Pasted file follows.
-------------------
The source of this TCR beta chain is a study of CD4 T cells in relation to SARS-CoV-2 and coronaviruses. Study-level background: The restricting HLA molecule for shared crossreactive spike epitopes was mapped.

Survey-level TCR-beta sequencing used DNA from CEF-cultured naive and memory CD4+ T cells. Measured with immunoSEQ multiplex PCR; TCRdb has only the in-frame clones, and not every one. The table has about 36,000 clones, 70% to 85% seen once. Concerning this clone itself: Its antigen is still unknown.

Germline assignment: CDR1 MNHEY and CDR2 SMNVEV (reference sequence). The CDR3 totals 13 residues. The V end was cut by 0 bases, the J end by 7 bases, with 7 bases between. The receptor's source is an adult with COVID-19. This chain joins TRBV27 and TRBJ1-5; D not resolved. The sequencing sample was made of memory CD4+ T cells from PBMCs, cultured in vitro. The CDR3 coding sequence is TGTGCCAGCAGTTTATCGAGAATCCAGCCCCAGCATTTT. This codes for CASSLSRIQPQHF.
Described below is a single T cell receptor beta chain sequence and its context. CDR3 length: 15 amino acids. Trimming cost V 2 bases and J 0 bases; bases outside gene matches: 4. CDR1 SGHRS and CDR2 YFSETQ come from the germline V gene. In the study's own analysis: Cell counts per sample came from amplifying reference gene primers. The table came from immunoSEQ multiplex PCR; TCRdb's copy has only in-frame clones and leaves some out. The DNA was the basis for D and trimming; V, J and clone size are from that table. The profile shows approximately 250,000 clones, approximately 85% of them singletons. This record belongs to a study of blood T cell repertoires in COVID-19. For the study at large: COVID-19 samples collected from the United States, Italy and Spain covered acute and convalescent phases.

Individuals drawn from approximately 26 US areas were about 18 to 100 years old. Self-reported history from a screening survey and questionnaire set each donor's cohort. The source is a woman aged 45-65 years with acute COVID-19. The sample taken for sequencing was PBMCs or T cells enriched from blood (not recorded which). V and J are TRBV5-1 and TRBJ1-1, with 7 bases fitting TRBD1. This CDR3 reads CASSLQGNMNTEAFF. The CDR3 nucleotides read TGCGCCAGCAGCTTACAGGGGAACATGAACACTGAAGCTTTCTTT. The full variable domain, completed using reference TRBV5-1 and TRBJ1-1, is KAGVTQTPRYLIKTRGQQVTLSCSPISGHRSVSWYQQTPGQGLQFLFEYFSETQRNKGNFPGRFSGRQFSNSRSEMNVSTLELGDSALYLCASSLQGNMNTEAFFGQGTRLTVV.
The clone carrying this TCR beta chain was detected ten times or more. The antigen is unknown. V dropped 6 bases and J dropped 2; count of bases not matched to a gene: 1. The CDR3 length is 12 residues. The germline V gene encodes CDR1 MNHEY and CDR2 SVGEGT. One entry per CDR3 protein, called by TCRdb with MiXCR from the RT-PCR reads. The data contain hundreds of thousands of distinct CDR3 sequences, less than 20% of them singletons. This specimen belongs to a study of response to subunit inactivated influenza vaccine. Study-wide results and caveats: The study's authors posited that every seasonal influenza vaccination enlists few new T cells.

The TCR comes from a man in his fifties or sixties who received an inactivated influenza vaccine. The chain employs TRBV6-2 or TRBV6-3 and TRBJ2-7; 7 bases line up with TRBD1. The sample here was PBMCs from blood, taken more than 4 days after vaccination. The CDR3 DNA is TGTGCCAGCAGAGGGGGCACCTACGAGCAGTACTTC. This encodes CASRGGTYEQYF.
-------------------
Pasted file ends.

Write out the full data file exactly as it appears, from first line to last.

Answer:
The source of this TCR beta chain is a study of CD4 T cells in relation to SARS-CoV-2 and coronaviruses. Study-level background: The restricting HLA molecule for shared crossreactive spike epitopes was mapped.

Survey-level TCR-beta sequencing used DNA from CEF-cultured naive and memory CD4+ T cells. Measured with immunoSEQ multiplex PCR; TCRdb has only the in-frame clones, and not every one. The table has about 36,000 clones, 70% to 85% seen once. Concerning this clone itself: Its antigen is still unknown.

Germline assignment: CDR1 MNHEY and CDR2 SMNVEV (reference sequence). The CDR3 totals 13 residues. The V end was cut by 0 bases, the J end by 7 bases, with 7 bases between. The receptor's source is an adult with COVID-19. This chain joins TRBV27 and TRBJ1-5; D not resolved. The sequencing sample was made of memory CD4+ T cells from PBMCs, cultured in vitro. The CDR3 coding sequence is TGTGCCAGCAGTTTATCGAGAATCCAGCCCCAGCATTTT. This codes for CASSLSRIQPQHF.
Described below is a single T cell receptor beta chain sequence and its context. CDR3 length: 15 amino acids. Trimming cost V 2 bases and J 0 bases; bases outside gene matches: 4. CDR1 SGHRS and CDR2 YFSETQ come from the germline V gene. In the study's own analysis: Cell counts per sample came from amplifying reference gene primers. The table came from immunoSEQ multiplex PCR; TCRdb's copy has only in-frame clones and leaves some out. The DNA was the basis for D and trimming; V, J and clone size are from that table. The profile shows approximately 250,000 clones, approximately 85% of them singletons. This record belongs to a study of blood T cell repertoires in COVID-19. For the study at large: COVID-19 samples collected from the United States, Italy and Spain covered acute and convalescent phases.

Individuals drawn from approximately 26 US areas were about 18 to 100 years old. Self-reported history from a screening survey and questionnaire set each donor's cohort. The source is a woman aged 45-65 years with acute COVID-19. The sample taken for sequencing was PBMCs or T cells enriched from blood (not recorded which). V and J are TRBV5-1 and TRBJ1-1, with 7 bases fitting TRBD1. This CDR3 reads CASSLQGNMNTEAFF. The CDR3 nucleotides read TGCGCCAGCAGCTTACAGGGGAACATGAACACTGAAGCTTTCTTT. The full variable domain, completed using reference TRBV5-1 and TRBJ1-1, is KAGVTQTPRYLIKTRGQQVTLSCSPISGHRSVSWYQQTPGQGLQFLFEYFSETQRNKGNFPGRFSGRQFSNSRSEMNVSTLELGDSALYLCASSLQGNMNTEAFFGQGTRLTVV.
The clone carrying this TCR beta chain was detected ten times or more. The antigen is unknown. V dropped 6 bases and J dropped 2; count of bases not matched to a gene: 1. The CDR3 length is 12 residues. The germline V gene encodes CDR1 MNHEY and CDR2 SVGEGT. One entry per CDR3 protein, called by TCRdb with MiXCR from the RT-PCR reads. The data contain hundreds of thousands of distinct CDR3 sequences, less than 20% of them singletons. This specimen belongs to a study of response to subunit inactivated influenza vaccine. Study-wide results and caveats: The study's authors posited that every seasonal influenza vaccination enlists few new T cells.

The TCR comes from a man in his fifties or sixties who received an inactivated influenza vaccine. The chain employs TRBV6-2 or TRBV6-3 and TRBJ2-7; 7 bases line up with TRBD1. The sample here was PBMCs from blood, taken more than 4 days after vaccination. The CDR3 DNA is TGTGCCAGCAGAGGGGGCACCTACGAGCAGTACTTC. This encodes CASRGGTYEQYF.